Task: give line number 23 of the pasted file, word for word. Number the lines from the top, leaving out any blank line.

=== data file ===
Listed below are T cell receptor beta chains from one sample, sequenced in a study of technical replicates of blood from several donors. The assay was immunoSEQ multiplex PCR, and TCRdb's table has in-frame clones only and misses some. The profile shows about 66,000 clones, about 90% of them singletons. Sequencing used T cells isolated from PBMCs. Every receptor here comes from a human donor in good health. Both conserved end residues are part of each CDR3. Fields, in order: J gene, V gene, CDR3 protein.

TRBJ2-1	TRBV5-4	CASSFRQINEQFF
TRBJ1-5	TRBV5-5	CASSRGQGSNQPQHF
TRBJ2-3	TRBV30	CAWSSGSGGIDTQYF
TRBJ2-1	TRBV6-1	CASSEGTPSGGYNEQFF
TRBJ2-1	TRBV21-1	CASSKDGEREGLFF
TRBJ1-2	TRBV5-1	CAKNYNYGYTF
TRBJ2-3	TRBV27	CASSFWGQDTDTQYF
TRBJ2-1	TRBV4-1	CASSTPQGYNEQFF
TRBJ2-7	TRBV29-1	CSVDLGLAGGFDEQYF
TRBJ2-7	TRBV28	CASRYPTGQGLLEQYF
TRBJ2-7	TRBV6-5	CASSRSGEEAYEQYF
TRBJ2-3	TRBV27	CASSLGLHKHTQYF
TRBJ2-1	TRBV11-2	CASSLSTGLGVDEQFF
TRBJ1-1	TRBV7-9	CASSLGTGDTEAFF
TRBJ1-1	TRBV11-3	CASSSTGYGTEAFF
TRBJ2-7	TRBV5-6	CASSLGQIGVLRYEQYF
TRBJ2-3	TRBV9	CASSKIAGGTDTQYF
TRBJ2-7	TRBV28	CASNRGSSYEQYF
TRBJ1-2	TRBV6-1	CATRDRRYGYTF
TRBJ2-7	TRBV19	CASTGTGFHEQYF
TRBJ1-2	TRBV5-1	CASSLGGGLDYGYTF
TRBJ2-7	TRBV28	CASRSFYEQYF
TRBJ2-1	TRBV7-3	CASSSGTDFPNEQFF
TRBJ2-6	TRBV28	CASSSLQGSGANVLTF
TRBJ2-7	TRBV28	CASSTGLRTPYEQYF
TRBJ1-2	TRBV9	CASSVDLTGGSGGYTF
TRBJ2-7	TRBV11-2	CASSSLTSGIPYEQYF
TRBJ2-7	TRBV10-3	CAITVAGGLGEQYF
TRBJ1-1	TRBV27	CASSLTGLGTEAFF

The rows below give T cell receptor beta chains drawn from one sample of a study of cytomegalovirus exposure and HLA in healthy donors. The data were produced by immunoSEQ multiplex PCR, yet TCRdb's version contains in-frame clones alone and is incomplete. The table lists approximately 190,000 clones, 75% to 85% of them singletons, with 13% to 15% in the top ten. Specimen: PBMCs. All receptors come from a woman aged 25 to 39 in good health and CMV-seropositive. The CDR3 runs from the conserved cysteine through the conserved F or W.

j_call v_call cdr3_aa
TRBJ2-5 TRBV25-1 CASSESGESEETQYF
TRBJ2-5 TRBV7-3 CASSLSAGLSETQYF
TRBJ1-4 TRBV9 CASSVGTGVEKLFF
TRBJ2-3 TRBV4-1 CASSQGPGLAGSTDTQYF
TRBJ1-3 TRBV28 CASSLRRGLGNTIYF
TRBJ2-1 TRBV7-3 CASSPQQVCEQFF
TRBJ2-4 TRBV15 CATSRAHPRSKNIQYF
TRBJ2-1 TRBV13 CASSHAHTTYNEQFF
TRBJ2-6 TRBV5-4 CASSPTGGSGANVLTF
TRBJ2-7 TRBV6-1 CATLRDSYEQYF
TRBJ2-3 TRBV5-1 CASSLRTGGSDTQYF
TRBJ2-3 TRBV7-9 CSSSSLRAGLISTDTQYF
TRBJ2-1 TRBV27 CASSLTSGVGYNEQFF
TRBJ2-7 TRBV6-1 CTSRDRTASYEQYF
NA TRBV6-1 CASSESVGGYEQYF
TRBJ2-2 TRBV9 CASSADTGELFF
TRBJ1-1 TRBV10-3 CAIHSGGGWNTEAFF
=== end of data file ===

TRBJ2-7	TRBV28	CASRSFYEQYF